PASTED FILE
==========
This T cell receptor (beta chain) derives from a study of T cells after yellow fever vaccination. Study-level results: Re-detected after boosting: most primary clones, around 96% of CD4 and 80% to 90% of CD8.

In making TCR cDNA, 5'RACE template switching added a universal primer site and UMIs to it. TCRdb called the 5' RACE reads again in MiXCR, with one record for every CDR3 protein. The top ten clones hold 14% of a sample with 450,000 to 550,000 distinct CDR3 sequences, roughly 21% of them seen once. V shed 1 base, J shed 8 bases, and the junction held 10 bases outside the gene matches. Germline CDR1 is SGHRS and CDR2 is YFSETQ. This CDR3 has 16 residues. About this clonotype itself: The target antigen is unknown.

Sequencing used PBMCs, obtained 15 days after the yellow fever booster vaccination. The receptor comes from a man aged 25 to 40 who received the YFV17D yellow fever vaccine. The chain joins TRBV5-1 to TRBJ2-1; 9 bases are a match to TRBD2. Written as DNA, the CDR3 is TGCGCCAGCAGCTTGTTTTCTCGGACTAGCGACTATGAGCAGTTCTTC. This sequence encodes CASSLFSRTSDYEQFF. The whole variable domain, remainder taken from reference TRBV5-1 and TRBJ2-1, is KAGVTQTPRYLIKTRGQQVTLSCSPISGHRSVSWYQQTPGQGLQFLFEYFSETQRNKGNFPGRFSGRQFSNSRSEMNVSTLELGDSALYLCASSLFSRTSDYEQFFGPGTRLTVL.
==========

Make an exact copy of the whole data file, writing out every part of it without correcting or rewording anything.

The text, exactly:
This T cell receptor (beta chain) derives from a study of T cells after yellow fever vaccination. Study-level results: Re-detected after boosting: most primary clones, around 96% of CD4 and 80% to 90% of CD8.

In making TCR cDNA, 5'RACE template switching added a universal primer site and UMIs to it. TCRdb called the 5' RACE reads again in MiXCR, with one record for every CDR3 protein. The top ten clones hold 14% of a sample with 450,000 to 550,000 distinct CDR3 sequences, roughly 21% of them seen once. V shed 1 base, J shed 8 bases, and the junction held 10 bases outside the gene matches. Germline CDR1 is SGHRS and CDR2 is YFSETQ. This CDR3 has 16 residues. About this clonotype itself: The target antigen is unknown.

Sequencing used PBMCs, obtained 15 days after the yellow fever booster vaccination. The receptor comes from a man aged 25 to 40 who received the YFV17D yellow fever vaccine. The chain joins TRBV5-1 to TRBJ2-1; 9 bases are a match to TRBD2. Written as DNA, the CDR3 is TGCGCCAGCAGCTTGTTTTCTCGGACTAGCGACTATGAGCAGTTCTTC. This sequence encodes CASSLFSRTSDYEQFF. The whole variable domain, remainder taken from reference TRBV5-1 and TRBJ2-1, is KAGVTQTPRYLIKTRGQQVTLSCSPISGHRSVSWYQQTPGQGLQFLFEYFSETQRNKGNFPGRFSGRQFSNSRSEMNVSTLELGDSALYLCASSLFSRTSDYEQFFGPGTRLTVL.